Britain and South Africa Jeremy D. Griggs, D. F. Horrobin
Holy Warfare Brian Brindle), W. Greystrong
The Light Programme P. F. Reid Against Commercials R. F. Laughton
Doctor in the House , A. S. Bird, Robin Barrow, Henry G. Button 10,000 Refugees Karen Gershon A No-Party System Brian Crozier
Lewis Namier Lady Namier Into the Past S. T. Fisher
Reform of Parliament Bernard Crick The Cost of Smoking Rev. Hubert V. Little A Task for Youth Montagu Lowry-Corry Apartheid M. R. Kohler BRITAIN AND SOUTH AFRICA
SIR,—At the risk of being accused of stating an obvious platitude, I feel it is essential in any dis- cussion on the South African problem to point out the very clear distinction between ends and means.
Your leading article would appear to be based on the assumption that in any eventual solution there would be equal rights, equal freedoms for the dif- fering races of the Union. Most people of the world would agree that this should be the eventual solution. Let it not be forgotten that the South African Government would not itself subscribe to such, but rather is determined to maintain the white domina- tion. All those who advocate the policies of apartheid as being the only available means at present of preserving order and stability in the country and claim that in time a system of greater freedom would evolve should realise that they are suggesting a means to attain an end which would be wholly different, whereas the. South African Govern- ment looks upon apartheid as itself being the final result.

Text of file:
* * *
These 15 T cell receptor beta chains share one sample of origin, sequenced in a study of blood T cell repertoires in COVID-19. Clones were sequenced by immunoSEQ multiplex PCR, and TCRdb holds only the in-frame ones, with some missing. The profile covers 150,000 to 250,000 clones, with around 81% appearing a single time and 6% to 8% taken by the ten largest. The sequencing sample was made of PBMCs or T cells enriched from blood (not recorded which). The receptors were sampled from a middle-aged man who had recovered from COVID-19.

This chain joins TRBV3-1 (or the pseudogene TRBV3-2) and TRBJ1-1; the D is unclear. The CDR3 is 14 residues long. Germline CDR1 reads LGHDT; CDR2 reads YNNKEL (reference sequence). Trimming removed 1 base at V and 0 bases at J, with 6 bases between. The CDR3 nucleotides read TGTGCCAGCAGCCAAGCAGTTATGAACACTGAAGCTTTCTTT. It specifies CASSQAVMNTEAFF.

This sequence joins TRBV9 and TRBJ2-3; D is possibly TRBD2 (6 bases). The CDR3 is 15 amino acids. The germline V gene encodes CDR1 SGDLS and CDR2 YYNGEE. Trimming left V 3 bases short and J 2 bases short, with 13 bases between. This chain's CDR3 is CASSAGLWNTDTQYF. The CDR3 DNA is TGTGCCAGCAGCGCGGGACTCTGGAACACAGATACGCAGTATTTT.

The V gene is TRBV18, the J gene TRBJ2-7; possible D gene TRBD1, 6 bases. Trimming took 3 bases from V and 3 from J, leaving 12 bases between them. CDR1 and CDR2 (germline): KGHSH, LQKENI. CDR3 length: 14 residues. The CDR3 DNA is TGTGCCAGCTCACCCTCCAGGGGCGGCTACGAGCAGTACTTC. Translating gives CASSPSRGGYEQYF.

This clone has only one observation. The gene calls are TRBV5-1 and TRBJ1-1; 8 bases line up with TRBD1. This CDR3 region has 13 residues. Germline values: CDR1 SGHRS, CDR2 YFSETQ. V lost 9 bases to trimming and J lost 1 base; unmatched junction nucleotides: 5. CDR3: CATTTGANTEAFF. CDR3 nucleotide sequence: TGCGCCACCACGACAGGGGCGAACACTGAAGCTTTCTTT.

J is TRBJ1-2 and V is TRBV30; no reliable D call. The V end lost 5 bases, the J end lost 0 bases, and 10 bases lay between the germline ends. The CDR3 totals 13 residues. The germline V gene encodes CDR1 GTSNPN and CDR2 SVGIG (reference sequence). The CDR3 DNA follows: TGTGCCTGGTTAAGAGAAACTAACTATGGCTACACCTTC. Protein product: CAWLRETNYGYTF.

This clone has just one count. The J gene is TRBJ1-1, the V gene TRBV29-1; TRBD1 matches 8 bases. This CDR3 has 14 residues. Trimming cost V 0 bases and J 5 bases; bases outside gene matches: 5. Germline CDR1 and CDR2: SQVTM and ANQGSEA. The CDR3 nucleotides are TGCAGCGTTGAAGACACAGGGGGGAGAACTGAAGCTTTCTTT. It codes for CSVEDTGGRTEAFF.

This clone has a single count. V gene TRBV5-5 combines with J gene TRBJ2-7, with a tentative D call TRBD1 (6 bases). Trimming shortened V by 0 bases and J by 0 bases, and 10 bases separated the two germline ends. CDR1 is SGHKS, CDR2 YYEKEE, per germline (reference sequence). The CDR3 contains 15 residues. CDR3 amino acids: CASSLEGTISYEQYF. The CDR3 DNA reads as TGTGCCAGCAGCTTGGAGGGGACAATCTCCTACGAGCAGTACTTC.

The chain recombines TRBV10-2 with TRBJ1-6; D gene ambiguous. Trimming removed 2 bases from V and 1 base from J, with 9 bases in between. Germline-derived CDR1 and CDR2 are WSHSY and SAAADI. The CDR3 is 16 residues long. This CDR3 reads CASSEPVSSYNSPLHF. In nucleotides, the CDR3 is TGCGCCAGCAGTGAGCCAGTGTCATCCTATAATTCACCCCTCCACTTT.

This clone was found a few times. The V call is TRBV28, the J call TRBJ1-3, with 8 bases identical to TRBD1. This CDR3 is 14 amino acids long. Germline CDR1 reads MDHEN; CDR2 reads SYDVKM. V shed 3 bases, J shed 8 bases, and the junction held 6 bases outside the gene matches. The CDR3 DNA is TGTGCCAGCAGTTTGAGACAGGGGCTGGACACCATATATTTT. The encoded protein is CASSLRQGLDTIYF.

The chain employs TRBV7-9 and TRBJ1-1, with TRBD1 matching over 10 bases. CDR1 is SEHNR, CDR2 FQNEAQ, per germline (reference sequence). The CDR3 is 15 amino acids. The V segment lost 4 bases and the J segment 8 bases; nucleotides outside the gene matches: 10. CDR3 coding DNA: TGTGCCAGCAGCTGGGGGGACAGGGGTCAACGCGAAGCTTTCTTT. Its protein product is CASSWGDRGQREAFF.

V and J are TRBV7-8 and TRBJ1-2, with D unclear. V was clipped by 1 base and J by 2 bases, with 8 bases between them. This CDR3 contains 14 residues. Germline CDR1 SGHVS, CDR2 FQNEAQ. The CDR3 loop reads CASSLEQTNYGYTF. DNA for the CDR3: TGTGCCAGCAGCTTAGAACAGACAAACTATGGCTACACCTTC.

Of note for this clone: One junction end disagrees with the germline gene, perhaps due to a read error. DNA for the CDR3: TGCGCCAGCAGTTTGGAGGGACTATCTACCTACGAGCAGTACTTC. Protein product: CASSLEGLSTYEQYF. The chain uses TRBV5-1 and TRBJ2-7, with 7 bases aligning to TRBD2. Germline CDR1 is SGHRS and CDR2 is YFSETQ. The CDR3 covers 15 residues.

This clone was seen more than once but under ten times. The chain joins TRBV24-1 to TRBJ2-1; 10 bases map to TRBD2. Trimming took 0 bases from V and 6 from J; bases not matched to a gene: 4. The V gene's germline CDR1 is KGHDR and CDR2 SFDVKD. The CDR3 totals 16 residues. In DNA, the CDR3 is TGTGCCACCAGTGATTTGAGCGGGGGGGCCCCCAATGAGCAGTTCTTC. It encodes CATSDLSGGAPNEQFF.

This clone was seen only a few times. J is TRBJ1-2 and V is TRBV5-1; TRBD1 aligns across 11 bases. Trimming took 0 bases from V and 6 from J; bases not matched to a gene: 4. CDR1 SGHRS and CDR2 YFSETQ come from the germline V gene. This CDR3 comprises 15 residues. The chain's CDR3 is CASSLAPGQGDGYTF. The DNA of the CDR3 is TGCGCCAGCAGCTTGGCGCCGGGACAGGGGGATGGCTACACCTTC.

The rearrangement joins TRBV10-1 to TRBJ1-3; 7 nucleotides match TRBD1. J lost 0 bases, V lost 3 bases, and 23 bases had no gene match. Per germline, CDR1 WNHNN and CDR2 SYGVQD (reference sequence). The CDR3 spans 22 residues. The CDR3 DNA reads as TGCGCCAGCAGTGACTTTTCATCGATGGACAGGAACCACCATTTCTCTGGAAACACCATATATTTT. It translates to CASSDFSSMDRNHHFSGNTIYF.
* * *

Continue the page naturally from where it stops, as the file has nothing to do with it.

Generally the argument in this country centres on the best way to achieve what we would agree should be the final result; it is on this problem that your article expresses doubt. I am not suggesting that it is not worthy of discussion, but the fear is that we will become too involved in this subsidiary issue and take sides in this whilst remaining blind to the main contention which is surely over what the solution is to be in the final analysis.